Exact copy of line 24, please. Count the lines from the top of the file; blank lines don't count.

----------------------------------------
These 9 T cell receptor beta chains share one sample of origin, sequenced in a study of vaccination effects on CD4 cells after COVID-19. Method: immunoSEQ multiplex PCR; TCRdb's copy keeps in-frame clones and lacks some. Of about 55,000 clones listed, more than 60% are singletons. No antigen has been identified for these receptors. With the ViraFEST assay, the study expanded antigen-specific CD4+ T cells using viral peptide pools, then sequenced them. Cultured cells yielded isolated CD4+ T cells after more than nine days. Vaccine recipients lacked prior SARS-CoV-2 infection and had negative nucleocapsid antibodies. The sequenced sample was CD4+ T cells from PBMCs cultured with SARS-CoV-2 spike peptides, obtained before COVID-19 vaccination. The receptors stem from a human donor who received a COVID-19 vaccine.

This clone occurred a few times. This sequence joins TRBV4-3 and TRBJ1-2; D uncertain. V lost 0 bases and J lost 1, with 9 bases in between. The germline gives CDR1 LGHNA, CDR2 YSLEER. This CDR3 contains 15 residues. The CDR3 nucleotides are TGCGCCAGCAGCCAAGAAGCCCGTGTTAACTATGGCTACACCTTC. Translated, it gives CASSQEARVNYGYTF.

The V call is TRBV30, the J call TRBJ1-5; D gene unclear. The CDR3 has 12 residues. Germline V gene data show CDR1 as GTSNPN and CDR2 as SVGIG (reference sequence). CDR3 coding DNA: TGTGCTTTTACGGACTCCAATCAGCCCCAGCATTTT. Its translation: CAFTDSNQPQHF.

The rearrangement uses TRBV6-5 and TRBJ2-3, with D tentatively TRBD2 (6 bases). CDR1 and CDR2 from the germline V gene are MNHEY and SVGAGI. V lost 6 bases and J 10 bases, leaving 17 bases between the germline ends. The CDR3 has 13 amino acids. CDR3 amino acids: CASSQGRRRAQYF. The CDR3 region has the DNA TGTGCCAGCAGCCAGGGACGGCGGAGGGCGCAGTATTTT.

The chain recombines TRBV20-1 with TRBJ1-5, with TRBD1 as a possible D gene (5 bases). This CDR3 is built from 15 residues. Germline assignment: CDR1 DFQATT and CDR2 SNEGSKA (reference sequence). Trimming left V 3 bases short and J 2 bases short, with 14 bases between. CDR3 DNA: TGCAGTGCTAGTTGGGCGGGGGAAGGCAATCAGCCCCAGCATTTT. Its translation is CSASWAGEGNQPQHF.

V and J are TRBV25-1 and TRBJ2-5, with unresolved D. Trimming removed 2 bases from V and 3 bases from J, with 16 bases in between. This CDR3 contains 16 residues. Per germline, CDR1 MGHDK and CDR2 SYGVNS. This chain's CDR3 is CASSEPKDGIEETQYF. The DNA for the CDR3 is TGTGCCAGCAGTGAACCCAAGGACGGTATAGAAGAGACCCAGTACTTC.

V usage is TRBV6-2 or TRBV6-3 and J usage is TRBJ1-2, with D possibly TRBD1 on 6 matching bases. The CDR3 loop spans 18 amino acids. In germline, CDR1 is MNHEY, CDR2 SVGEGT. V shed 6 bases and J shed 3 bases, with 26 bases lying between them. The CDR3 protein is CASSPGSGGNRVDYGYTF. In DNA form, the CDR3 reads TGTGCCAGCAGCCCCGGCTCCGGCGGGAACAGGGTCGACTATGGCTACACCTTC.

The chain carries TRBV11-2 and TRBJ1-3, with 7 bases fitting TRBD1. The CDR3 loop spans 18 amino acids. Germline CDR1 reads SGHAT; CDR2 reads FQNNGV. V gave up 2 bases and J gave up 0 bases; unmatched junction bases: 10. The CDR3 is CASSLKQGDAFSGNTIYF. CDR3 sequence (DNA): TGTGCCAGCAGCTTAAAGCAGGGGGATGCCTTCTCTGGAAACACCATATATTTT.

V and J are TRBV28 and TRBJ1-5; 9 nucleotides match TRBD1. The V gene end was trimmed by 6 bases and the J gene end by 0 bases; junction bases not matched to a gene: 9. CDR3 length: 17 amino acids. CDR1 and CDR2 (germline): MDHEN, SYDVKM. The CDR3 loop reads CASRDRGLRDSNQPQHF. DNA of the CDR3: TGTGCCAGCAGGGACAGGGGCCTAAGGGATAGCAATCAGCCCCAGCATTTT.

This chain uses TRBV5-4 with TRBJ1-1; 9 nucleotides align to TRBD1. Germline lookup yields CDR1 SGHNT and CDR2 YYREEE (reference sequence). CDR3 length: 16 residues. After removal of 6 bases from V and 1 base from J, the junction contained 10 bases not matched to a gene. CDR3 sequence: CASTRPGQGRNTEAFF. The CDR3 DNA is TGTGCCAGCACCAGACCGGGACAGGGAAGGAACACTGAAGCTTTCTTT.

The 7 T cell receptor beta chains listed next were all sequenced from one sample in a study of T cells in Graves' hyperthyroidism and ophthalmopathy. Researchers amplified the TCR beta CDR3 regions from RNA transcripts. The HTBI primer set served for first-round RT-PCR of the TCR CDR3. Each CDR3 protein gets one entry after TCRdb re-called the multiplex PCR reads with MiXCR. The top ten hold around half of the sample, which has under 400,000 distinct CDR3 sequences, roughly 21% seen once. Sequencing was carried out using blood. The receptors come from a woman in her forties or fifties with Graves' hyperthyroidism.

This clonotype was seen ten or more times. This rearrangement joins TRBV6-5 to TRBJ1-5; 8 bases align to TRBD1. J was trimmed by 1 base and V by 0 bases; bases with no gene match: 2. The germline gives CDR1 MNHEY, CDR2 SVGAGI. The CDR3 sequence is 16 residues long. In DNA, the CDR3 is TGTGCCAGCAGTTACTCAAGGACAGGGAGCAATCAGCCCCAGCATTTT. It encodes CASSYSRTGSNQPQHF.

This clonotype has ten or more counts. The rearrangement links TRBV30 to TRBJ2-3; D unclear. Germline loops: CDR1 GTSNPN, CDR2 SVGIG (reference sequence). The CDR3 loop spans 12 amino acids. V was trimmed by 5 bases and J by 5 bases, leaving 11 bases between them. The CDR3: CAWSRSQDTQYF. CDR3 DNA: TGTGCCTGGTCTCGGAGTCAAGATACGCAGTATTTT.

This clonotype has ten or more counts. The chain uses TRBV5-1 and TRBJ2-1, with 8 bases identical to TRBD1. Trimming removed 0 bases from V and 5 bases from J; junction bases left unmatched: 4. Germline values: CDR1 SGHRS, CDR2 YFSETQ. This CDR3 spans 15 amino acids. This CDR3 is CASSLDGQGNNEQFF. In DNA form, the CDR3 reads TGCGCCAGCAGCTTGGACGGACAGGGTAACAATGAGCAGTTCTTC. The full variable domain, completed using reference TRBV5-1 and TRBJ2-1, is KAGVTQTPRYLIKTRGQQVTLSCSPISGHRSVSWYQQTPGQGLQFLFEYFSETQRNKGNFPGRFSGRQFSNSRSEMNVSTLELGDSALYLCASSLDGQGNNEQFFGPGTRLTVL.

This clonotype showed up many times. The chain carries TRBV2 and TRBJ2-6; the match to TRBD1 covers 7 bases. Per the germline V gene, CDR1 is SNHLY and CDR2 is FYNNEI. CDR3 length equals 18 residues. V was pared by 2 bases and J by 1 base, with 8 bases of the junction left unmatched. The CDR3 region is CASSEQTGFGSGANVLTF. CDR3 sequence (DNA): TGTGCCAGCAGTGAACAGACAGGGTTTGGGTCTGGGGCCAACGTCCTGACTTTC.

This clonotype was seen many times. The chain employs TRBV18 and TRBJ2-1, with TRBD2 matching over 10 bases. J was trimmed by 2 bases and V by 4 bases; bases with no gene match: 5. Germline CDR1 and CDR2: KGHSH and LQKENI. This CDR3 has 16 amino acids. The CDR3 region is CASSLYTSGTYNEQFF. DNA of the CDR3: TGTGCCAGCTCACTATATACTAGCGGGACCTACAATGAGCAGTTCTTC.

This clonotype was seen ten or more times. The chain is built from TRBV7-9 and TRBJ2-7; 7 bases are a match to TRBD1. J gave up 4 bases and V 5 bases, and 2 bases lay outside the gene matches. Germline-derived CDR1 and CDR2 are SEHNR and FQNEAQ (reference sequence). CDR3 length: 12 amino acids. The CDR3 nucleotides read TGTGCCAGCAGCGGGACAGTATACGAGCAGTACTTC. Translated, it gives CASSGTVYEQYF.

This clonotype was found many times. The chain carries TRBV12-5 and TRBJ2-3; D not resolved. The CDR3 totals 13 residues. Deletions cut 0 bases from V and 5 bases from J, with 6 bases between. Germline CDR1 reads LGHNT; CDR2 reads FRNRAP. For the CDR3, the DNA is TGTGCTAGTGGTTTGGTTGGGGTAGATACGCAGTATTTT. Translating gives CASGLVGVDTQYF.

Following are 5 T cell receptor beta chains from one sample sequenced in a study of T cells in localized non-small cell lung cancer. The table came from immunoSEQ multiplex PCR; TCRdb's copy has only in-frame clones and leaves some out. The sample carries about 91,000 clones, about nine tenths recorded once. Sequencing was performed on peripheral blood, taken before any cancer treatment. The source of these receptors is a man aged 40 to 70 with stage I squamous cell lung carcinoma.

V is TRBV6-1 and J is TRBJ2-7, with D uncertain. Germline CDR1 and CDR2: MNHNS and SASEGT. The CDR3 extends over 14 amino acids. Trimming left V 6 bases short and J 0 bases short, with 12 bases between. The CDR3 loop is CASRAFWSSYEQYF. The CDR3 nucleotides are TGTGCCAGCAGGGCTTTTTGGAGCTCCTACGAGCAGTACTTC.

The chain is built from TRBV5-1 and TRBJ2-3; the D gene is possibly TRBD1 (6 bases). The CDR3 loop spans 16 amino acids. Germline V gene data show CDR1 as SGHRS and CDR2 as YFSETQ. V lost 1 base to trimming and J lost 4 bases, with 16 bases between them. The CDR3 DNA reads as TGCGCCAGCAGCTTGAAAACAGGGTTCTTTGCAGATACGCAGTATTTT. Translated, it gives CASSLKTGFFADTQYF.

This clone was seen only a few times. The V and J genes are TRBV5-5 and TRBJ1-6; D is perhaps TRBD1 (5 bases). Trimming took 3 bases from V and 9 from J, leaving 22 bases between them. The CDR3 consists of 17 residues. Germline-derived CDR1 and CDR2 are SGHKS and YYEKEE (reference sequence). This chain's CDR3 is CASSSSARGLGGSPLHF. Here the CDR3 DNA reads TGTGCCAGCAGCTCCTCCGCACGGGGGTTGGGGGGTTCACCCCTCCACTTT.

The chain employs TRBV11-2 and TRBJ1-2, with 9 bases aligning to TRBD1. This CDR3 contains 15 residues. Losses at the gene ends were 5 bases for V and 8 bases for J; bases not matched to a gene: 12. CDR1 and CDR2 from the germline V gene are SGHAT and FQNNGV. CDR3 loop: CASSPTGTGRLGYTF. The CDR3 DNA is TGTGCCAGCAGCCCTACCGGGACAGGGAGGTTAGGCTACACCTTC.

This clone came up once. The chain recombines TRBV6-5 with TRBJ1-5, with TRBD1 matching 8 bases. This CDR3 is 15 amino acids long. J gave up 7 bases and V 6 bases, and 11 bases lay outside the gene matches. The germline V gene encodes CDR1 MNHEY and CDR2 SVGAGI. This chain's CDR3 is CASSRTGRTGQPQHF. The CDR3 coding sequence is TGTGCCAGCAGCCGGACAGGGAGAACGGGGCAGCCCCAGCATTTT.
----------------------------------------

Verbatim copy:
This clone came up once. The chain recombines TRBV6-5 with TRBJ1-5, with TRBD1 matching 8 bases. This CDR3 is 15 amino acids long. J gave up 7 bases and V 6 bases, and 11 bases lay outside the gene matches. The germline V gene encodes CDR1 MNHEY and CDR2 SVGAGI. This chain's CDR3 is CASSRTGRTGQPQHF. The CDR3 coding sequence is TGTGCCAGCAGCCGGACAGGGAGAACGGGGCAGCCCCAGCATTTT.